Giving Honor Where Honor is Due
A remarkable event took place in Bnei Brak the Wednesday before Rosh Hashanah to honor the 3,500 farmers who kept shemittah this past year. One hundred thousand Jews – men, women, and children – packed the streets of Bnei Brak to cheer for thousands of farmer and farm workers who rode in parade on tractors and trucks.
Venerable talmidei chachamim sought the berachos of rough-hewn farmers. At a large gathering in honor of the farmers prior to the parade, the huge crowd cheered after the reading of every single name on the list of farmers who refrained from working their land.
The outpouring of support and admiration was fully deserved. The act of faith required of the farmers is far greater than most of us can even begin to appreciate. Foregoing, al pi derech hateva, one-seventh of their income for a shemittah cycle would by itself be worthy of the highest praise. (Keren HaShviis, despite the extraordinarily generous support of Jews around the globe, covers only a fraction of the lost income.)
But lost income for one year may be the least of the risks undertaken. Many of the farmers have long-time supply contracts with big chains or overseas buyers, which are placed in grave jeopardy by shemittah observance. The farmers cannot, in most cases, be assured that they will not lose the contracts upon which their livelihood depends. In addition, farmers, in general, depend on very expensive machinery. Those machines are almost inevitably bought on credit. Payments must continue to be made during the shemittah year regardless of whether there is any income coming in or else the machines will be repossessed by lenders.
Whether most members of the huge crowd understood the full magnitude of what the farmers have risked -- the effects of which will be felt well into the eighth year as well – they clearly recognized that their mesirus nefesh for Torah is deserving of the highest respect. As Rabbi Reuven Elbaz noted in his address, shemittah is the only mitzvah for which those who keep it are accorded by the Torah the title "gibborei koach – mighty ones of strength."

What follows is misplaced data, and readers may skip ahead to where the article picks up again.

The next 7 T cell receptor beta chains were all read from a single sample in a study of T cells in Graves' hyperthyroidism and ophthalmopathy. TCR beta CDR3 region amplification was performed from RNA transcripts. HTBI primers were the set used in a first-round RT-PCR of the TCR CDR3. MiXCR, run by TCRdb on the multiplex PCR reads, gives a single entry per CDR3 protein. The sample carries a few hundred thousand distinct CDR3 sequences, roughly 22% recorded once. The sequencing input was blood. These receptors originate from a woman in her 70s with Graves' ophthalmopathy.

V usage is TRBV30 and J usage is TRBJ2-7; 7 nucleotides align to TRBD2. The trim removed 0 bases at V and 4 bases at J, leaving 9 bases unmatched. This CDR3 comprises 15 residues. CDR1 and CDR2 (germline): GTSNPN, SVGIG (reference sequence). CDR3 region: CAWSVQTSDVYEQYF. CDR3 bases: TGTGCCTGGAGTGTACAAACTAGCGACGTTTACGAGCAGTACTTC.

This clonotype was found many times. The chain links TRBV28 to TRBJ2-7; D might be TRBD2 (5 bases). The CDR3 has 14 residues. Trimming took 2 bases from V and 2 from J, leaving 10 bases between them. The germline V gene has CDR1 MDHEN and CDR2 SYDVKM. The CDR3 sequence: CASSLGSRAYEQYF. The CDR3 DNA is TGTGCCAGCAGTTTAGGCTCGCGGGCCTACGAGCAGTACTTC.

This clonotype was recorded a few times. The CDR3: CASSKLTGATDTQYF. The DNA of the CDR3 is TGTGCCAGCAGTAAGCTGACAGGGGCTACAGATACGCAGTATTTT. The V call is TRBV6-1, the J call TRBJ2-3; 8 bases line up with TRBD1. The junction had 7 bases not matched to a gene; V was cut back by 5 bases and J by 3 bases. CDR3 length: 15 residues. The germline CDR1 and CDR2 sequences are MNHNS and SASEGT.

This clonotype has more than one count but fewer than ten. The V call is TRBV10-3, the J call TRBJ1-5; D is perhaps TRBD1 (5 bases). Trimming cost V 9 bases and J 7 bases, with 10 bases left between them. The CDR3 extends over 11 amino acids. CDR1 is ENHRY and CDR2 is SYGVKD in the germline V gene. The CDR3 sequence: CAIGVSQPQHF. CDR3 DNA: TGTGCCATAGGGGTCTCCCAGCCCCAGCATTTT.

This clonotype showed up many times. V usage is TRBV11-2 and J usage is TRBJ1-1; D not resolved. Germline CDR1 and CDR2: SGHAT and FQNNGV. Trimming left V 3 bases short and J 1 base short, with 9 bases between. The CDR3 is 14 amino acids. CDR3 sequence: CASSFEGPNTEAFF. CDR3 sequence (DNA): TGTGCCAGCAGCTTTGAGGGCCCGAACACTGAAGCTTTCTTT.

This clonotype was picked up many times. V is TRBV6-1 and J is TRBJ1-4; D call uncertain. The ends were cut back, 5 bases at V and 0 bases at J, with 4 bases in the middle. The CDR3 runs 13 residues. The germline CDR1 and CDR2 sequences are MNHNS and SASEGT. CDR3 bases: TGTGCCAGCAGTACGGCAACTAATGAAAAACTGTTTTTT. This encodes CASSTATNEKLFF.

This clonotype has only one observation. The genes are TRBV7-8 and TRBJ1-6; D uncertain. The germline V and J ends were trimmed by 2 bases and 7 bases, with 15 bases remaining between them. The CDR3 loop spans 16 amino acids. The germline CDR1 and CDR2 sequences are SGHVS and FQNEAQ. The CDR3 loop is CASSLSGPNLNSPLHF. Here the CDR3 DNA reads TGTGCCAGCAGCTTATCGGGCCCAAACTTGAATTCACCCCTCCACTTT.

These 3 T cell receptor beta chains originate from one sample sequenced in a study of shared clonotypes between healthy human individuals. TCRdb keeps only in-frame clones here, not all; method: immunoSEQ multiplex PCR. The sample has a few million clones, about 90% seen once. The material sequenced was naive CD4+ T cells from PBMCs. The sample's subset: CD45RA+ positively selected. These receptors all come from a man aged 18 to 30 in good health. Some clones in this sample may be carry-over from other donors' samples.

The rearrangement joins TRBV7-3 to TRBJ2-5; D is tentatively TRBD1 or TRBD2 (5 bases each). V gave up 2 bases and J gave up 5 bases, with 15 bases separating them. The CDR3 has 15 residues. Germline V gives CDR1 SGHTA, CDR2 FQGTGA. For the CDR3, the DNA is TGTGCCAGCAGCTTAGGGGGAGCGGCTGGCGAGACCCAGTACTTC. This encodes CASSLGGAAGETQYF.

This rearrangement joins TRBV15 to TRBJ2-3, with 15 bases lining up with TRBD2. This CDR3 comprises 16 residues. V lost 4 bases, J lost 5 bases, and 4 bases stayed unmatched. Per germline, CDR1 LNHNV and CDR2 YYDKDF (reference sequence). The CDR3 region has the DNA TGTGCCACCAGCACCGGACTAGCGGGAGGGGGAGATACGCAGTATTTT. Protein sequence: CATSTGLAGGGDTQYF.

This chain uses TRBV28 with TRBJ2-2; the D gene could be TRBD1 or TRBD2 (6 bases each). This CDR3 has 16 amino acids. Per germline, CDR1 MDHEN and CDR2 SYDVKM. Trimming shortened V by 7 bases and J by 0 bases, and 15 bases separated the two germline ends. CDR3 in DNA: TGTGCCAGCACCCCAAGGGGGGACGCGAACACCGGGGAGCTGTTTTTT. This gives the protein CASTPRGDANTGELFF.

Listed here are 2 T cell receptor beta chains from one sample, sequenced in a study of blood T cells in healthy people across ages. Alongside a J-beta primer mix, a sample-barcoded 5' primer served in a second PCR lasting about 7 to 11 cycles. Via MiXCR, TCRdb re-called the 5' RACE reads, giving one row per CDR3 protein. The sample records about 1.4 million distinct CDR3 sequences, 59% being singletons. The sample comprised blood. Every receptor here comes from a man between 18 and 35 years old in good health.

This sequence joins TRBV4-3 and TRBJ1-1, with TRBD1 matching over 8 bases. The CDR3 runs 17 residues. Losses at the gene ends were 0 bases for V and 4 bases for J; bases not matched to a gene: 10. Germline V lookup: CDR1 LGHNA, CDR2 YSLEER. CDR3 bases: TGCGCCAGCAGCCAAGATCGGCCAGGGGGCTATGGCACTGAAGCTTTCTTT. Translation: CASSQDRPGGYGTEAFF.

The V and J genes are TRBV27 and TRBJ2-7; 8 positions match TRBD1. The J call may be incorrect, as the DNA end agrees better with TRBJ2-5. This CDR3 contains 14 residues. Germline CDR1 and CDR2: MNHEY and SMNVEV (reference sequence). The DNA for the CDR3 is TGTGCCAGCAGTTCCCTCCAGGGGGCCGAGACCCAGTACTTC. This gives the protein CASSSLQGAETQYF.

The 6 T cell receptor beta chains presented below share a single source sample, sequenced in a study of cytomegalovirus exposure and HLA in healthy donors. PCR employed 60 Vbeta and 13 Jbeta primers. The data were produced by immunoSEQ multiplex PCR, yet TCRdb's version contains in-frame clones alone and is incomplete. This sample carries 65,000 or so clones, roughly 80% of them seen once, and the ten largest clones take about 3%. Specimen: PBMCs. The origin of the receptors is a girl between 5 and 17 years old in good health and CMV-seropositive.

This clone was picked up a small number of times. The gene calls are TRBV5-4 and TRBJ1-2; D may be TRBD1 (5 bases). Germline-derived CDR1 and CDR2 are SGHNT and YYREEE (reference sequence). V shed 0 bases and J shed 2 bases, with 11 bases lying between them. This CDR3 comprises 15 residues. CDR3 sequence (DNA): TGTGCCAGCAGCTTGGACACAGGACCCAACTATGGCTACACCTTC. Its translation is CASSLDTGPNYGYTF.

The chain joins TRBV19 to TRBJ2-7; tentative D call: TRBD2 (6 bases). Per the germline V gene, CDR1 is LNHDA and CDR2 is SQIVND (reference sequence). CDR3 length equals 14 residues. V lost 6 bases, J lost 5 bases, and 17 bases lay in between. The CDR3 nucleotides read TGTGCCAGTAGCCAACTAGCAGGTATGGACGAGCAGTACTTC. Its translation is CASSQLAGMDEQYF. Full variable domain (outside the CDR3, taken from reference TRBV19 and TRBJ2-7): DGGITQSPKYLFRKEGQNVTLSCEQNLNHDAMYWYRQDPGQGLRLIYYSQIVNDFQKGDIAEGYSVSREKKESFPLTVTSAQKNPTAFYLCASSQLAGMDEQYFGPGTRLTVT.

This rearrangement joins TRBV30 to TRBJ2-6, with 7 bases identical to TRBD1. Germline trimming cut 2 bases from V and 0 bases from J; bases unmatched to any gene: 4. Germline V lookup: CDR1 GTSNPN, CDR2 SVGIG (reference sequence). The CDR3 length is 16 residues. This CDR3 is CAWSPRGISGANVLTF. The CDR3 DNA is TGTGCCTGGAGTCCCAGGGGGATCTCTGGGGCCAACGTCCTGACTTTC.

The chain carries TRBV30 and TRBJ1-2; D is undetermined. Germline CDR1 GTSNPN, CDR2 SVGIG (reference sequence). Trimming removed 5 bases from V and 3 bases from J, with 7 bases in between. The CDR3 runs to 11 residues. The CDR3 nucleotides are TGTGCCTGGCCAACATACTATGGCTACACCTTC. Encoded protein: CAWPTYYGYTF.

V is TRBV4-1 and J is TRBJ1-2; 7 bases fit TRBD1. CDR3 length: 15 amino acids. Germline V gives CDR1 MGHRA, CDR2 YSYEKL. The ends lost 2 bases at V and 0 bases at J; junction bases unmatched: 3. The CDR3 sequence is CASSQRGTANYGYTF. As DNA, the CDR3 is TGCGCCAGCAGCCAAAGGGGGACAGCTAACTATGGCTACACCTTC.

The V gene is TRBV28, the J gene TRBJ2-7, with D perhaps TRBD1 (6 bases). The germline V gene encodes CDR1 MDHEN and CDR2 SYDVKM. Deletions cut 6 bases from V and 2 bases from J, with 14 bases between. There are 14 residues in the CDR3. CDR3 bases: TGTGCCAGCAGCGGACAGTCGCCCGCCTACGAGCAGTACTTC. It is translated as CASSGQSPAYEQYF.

I would like to note one aspect of the honor accorded to the farmers that will hopefully serve as a harbinger of a positive attitude within our community. Few of those who filled the streets of Bnei Brak knew any of the farmers whom they came to honor personally or very much about them. They did not know their general level of mitzvah observance, whether they wear a kippah, and if so, of what kind, whether their wives cover their hair, and in what way, or how many blatt Gemara they learned during the shemittah year.
They knew one thing, and one thing only, the famers sacrificed greatly to fulfill a mitzvah of the Torah, without any consideration of personal gain beyond the blessing promised by the Torah itself. They had identified themselves as Jews and with the Torah in the most profound way.
Could that not serve as a model for our approach to all our fellow Jews? Should we not be at least as eager to honor them for the sacrifices they make on behalf of the Jewish people and for their identification with the common fate of Jews as we are to note their failure to comply with our own halachic standards?
I'm thinking in particular of the ostensibly non-observant soldiers who left behind letters last summer (to be opened only in the event of death) in which they expressed their pride in having been called upon to sacrifice their lives in the defense of the Jewish people. That is one example. But I'm confident that if we look for the positive in our fellow Jews we will find many other such examples, even if they do not rise to the magnitude of the sacrifices of the shemittah-observant farmers or combat soldiers.
And I'm even willing to bet that if we adopted such an approach, we would find many more Jews who would be willing to acknowledge and honor the mesirus nefesh of talmdei chachamim, who break themselves to plumb the depths of Torah, and their families.
A Delicate Balance
In a recent piece on baalebatim who feel torn in multiple directions by the numerous importunate demands on their time, I mentioned that people tend to grow happier as they age, despite the decline of their physical prowess. And I speculated that that phenomenon might be explained by their acceptance of the fact that they cannot and will not achieve everything that they dreamed of doing in their youth. In short, a realistic acknowledgment of one's limitations and inability to do everything is healthy.
At a mussar vaad prior to Yom Kippur, however, the head of the Vaad spoke of the tendency of older people to become a little too comfortable with the level they have achieved. (With one exception, every participant in our Vaad is over fifty.) The Vaad leader is in his mid-eighties, and besides running a major yeshiva in Jerusalem directs numerous mussar vaadim in North America. So he is entitled to speak about continuing to push oneself.